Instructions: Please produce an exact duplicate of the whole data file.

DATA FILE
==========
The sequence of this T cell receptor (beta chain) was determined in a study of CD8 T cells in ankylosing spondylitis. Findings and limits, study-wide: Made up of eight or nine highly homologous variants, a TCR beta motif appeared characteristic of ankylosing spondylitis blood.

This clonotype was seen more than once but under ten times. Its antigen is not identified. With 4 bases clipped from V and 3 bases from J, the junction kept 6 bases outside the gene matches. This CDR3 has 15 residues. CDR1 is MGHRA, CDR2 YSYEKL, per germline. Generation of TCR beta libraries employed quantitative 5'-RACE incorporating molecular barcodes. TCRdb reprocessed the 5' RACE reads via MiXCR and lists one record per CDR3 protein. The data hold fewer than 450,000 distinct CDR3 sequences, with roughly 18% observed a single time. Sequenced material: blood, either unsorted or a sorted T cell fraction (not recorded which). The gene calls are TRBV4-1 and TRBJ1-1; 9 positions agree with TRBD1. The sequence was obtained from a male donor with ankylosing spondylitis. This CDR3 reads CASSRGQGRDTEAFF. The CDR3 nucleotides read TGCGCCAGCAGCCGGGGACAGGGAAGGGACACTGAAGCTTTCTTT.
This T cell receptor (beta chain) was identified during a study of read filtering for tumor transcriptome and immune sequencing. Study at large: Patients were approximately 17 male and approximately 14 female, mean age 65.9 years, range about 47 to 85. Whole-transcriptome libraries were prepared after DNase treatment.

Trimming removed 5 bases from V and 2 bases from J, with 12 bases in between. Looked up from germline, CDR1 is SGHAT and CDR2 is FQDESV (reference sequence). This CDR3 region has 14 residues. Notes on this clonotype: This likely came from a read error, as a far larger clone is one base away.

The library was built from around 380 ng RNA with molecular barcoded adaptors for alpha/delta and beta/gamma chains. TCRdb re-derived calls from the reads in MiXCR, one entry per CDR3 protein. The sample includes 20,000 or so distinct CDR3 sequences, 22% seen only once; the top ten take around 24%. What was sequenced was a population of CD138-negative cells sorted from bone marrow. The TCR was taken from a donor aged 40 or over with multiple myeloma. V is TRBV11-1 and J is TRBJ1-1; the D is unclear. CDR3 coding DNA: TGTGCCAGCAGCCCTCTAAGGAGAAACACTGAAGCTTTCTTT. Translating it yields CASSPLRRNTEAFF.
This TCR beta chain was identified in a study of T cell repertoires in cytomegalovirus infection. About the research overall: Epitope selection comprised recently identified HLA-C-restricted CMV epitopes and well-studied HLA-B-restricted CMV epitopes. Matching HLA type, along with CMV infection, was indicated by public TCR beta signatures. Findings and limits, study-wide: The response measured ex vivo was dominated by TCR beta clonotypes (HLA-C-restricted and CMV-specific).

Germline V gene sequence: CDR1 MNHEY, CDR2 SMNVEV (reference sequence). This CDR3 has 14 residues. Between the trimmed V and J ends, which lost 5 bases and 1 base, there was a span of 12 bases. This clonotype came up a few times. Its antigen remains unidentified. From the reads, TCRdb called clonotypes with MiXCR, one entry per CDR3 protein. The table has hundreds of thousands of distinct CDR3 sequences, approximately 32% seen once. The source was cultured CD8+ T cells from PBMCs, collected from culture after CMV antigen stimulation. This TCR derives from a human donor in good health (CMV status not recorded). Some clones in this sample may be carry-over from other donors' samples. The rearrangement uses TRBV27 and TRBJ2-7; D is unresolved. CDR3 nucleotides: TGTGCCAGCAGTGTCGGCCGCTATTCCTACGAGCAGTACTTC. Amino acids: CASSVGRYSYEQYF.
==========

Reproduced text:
The sequence of this T cell receptor (beta chain) was determined in a study of CD8 T cells in ankylosing spondylitis. Findings and limits, study-wide: Made up of eight or nine highly homologous variants, a TCR beta motif appeared characteristic of ankylosing spondylitis blood.

This clonotype was seen more than once but under ten times. Its antigen is not identified. With 4 bases clipped from V and 3 bases from J, the junction kept 6 bases outside the gene matches. This CDR3 has 15 residues. CDR1 is MGHRA, CDR2 YSYEKL, per germline. Generation of TCR beta libraries employed quantitative 5'-RACE incorporating molecular barcodes. TCRdb reprocessed the 5' RACE reads via MiXCR and lists one record per CDR3 protein. The data hold fewer than 450,000 distinct CDR3 sequences, with roughly 18% observed a single time. Sequenced material: blood, either unsorted or a sorted T cell fraction (not recorded which). The gene calls are TRBV4-1 and TRBJ1-1; 9 positions agree with TRBD1. The sequence was obtained from a male donor with ankylosing spondylitis. This CDR3 reads CASSRGQGRDTEAFF. The CDR3 nucleotides read TGCGCCAGCAGCCGGGGACAGGGAAGGGACACTGAAGCTTTCTTT.
This T cell receptor (beta chain) was identified during a study of read filtering for tumor transcriptome and immune sequencing. Study at large: Patients were approximately 17 male and approximately 14 female, mean age 65.9 years, range about 47 to 85. Whole-transcriptome libraries were prepared after DNase treatment.

Trimming removed 5 bases from V and 2 bases from J, with 12 bases in between. Looked up from germline, CDR1 is SGHAT and CDR2 is FQDESV (reference sequence). This CDR3 region has 14 residues. Notes on this clonotype: This likely came from a read error, as a far larger clone is one base away.

The library was built from around 380 ng RNA with molecular barcoded adaptors for alpha/delta and beta/gamma chains. TCRdb re-derived calls from the reads in MiXCR, one entry per CDR3 protein. The sample includes 20,000 or so distinct CDR3 sequences, 22% seen only once; the top ten take around 24%. What was sequenced was a population of CD138-negative cells sorted from bone marrow. The TCR was taken from a donor aged 40 or over with multiple myeloma. V is TRBV11-1 and J is TRBJ1-1; the D is unclear. CDR3 coding DNA: TGTGCCAGCAGCCCTCTAAGGAGAAACACTGAAGCTTTCTTT. Translating it yields CASSPLRRNTEAFF.
This TCR beta chain was identified in a study of T cell repertoires in cytomegalovirus infection. About the research overall: Epitope selection comprised recently identified HLA-C-restricted CMV epitopes and well-studied HLA-B-restricted CMV epitopes. Matching HLA type, along with CMV infection, was indicated by public TCR beta signatures. Findings and limits, study-wide: The response measured ex vivo was dominated by TCR beta clonotypes (HLA-C-restricted and CMV-specific).

Germline V gene sequence: CDR1 MNHEY, CDR2 SMNVEV (reference sequence). This CDR3 has 14 residues. Between the trimmed V and J ends, which lost 5 bases and 1 base, there was a span of 12 bases. This clonotype came up a few times. Its antigen remains unidentified. From the reads, TCRdb called clonotypes with MiXCR, one entry per CDR3 protein. The table has hundreds of thousands of distinct CDR3 sequences, approximately 32% seen once. The source was cultured CD8+ T cells from PBMCs, collected from culture after CMV antigen stimulation. This TCR derives from a human donor in good health (CMV status not recorded). Some clones in this sample may be carry-over from other donors' samples. The rearrangement uses TRBV27 and TRBJ2-7; D is unresolved. CDR3 nucleotides: TGTGCCAGCAGTGTCGGCCGCTATTCCTACGAGCAGTACTTC. Amino acids: CASSVGRYSYEQYF.